3 Ring Monsters And Other Deposition Exhibits
We were recently working on some exhibits for a construction defect case. The original exhibit for this deposition is this bulky, 3-ring bound monster with color exhibits, custom tabs, photographs, diagrams. Basically, the works.Per Counsels' requests, we were to duplicate the beast exactly. Claws and all. Even down to copying the Walgreens picture envelope and receipt.
As a court reporting firm, we are always listening to our clients and attempting to serve them the best we can. The photograph above shows the project during production. Three hours and lots of toner later, we finished it up.
Then I read an interesting article from Lawyers Right Hand -- our friend the Mystery Paralegal Blogger -- regarding just such a topic. She writes, ...anytime I get exhibits in a big old ring binder, the first thing I do in addition to muttering under my breath is wrench them out of the binders and place them into redwelds. The exhibit number tabs you insert are great, because that means all I have to do is divest myself of that pesky binder and transfer everything to a redweld. Its even nice that you took the time to 3-hole punch the exhibits, because maybe one day I will want to put them in a binder or, more likely, three or four reasonably-sized binders.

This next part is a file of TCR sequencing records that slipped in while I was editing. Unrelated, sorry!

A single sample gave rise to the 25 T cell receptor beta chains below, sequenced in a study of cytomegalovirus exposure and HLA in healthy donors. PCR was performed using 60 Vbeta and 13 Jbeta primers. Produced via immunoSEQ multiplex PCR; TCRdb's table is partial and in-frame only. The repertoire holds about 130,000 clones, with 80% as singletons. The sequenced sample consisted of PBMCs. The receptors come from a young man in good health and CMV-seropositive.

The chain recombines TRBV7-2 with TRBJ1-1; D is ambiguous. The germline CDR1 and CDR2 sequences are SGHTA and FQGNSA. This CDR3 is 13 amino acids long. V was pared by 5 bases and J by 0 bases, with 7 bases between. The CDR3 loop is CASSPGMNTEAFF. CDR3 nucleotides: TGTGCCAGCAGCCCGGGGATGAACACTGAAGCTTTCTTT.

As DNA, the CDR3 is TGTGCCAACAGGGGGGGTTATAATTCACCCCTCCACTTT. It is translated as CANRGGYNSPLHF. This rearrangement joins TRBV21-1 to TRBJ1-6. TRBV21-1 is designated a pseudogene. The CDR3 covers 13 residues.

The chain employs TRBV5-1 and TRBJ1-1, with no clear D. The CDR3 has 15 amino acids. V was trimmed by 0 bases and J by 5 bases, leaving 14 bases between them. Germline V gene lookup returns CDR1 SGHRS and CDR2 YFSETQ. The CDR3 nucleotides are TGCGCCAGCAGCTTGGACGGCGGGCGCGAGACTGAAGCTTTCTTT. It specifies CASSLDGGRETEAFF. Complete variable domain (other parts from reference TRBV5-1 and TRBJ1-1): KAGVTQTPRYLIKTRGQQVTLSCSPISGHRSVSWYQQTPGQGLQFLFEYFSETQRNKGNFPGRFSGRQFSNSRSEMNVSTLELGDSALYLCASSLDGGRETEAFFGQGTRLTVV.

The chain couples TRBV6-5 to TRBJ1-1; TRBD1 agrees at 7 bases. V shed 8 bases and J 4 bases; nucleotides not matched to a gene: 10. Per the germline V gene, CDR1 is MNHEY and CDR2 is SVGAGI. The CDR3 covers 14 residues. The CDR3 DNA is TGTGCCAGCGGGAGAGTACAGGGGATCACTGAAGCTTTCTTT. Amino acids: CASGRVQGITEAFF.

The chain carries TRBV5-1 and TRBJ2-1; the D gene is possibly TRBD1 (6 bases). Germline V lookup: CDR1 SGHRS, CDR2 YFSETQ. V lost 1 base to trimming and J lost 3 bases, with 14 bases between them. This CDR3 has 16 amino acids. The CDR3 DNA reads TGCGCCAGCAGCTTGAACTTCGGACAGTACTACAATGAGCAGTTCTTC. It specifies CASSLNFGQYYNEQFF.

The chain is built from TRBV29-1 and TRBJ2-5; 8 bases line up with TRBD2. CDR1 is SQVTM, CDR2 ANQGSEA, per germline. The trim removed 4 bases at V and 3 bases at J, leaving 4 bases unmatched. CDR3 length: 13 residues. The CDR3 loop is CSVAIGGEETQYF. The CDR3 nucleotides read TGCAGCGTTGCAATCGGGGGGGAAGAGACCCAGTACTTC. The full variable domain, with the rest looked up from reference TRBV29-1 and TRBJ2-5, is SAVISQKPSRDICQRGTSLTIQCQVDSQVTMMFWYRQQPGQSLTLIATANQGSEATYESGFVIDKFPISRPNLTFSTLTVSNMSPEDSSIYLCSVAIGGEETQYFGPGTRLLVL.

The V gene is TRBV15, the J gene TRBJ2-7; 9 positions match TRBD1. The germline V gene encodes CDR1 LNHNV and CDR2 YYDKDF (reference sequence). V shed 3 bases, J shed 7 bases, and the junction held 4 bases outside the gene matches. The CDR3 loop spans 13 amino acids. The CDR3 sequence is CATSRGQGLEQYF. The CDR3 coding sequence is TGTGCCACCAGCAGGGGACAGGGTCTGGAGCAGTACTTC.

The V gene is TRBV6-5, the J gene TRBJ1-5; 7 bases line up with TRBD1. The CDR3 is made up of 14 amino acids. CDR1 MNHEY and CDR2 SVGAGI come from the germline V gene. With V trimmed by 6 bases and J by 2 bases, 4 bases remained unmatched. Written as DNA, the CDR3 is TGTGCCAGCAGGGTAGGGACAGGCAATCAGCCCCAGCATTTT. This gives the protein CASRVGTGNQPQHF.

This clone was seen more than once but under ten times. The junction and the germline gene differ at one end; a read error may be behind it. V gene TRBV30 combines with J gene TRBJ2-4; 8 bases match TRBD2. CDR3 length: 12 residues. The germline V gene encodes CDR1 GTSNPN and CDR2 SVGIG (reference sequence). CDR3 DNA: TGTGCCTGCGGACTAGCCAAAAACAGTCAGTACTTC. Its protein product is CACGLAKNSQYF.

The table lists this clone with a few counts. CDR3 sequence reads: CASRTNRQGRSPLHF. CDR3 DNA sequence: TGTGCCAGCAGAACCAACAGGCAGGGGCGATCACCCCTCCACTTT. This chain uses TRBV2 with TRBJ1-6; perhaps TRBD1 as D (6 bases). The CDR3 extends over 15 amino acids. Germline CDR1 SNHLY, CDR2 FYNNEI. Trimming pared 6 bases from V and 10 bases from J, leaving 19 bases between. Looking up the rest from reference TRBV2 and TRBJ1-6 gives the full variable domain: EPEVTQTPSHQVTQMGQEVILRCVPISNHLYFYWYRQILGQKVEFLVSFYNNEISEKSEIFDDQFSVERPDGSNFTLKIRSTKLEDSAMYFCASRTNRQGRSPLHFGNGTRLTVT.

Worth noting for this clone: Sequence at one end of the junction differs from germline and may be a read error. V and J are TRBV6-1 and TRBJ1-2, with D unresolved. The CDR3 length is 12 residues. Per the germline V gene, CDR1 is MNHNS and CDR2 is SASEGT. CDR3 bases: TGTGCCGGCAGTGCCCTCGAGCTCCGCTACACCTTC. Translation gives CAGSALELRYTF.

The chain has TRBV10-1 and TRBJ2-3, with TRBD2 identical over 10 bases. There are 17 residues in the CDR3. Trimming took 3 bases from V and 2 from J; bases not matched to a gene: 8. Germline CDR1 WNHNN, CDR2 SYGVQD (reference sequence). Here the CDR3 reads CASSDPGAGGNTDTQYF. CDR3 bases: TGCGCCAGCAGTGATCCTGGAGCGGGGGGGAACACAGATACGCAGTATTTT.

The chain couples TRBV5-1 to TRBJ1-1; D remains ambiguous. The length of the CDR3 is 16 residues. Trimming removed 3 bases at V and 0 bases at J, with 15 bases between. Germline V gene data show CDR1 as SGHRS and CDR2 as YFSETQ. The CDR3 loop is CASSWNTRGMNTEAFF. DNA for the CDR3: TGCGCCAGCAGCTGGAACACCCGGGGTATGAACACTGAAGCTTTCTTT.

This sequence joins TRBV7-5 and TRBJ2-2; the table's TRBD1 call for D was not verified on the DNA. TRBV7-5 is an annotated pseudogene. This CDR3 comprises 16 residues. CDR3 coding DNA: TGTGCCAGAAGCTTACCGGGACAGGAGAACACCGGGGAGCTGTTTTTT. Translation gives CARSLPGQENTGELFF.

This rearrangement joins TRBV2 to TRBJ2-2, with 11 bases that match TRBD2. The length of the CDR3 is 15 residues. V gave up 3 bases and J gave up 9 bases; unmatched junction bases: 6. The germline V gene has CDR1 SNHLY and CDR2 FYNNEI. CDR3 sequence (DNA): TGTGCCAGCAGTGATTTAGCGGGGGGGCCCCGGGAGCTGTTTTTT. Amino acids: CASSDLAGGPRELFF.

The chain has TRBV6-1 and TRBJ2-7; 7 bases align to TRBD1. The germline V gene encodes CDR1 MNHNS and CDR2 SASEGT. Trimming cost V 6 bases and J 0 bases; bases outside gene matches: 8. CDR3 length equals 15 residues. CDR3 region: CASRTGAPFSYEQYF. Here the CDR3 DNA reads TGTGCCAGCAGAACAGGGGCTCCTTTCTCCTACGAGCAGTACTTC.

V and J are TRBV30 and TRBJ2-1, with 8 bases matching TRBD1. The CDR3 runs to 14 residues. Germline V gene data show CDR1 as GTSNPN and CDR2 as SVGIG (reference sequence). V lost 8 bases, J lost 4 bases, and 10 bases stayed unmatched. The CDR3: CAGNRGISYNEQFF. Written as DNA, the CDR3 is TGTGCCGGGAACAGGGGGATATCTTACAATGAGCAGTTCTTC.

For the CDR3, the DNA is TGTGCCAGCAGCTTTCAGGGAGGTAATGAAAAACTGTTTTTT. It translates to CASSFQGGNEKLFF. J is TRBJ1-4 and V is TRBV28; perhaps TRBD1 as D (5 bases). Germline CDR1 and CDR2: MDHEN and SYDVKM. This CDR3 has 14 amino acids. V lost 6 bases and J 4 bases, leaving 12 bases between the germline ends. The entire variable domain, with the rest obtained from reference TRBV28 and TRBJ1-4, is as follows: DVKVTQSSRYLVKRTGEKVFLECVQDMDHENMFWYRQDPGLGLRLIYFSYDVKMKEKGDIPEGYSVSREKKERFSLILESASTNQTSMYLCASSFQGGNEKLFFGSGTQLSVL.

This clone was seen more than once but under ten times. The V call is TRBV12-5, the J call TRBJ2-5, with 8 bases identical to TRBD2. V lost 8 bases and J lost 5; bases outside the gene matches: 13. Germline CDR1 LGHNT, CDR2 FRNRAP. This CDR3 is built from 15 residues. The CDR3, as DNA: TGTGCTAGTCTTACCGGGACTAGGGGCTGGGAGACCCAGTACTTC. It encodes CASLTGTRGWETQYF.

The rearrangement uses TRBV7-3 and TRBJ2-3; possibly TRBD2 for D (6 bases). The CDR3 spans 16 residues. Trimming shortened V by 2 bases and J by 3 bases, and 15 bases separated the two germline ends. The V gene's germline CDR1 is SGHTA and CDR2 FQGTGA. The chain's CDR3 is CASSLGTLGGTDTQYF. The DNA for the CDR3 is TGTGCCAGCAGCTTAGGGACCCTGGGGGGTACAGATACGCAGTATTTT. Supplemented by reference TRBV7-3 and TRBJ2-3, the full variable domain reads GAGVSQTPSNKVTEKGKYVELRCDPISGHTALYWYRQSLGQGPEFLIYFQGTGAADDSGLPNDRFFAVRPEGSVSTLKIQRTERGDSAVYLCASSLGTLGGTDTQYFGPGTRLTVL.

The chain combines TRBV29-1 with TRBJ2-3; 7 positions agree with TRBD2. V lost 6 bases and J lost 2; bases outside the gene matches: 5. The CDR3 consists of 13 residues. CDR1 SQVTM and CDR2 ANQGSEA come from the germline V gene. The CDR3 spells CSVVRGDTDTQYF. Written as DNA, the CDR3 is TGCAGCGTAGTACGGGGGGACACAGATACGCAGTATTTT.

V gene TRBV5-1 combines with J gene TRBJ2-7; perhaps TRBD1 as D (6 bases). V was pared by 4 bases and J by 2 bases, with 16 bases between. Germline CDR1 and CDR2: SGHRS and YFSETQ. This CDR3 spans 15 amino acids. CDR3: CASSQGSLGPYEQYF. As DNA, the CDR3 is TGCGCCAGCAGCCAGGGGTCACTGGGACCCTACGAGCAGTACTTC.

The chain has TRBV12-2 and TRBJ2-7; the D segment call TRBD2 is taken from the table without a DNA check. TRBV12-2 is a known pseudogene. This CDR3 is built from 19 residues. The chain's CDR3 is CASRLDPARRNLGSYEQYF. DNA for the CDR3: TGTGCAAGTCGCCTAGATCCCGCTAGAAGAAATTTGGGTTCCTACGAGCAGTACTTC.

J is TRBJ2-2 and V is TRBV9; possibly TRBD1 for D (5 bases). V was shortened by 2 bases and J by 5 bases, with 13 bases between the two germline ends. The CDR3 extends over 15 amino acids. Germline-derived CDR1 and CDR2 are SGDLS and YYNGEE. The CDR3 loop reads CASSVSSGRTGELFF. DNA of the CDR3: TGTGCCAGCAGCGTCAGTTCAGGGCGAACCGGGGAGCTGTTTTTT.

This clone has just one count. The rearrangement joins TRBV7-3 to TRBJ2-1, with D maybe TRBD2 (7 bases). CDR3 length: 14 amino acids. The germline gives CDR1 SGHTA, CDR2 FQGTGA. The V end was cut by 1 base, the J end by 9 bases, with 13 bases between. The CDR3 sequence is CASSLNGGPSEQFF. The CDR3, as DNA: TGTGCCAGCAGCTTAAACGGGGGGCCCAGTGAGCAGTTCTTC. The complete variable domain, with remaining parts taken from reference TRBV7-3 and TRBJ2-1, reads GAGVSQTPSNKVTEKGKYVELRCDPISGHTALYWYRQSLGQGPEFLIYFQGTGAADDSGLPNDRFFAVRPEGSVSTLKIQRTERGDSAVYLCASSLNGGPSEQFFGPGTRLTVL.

After reading her post, she would surely hate my exhibits for this job. And to be honest, we are no fans of spending hours and hours slaving over a hot Xerox. Still, in our defense, for this case the clients asked us to produce the depositions in just this fashion. What's a court reporter to do? She continues with the bare-bones truth: The reality for modern-day law firms is that the hard copy of exhibits we get from the court reporter goes into the file and never gets looked at again.
Ouch! Do you mean all our hard work gets shelved. Literally? And all those trees that got cut down to produce those beautifully tabbed exhibits? What a waste! (Al Gore would would frown on this sort of thing.) We are with her when she lauds the use of PDF exhibits. Any way we can, we attempt to go paperless these days. Hopefully others in our industry are following suit.
Tuesday, September 4, 2007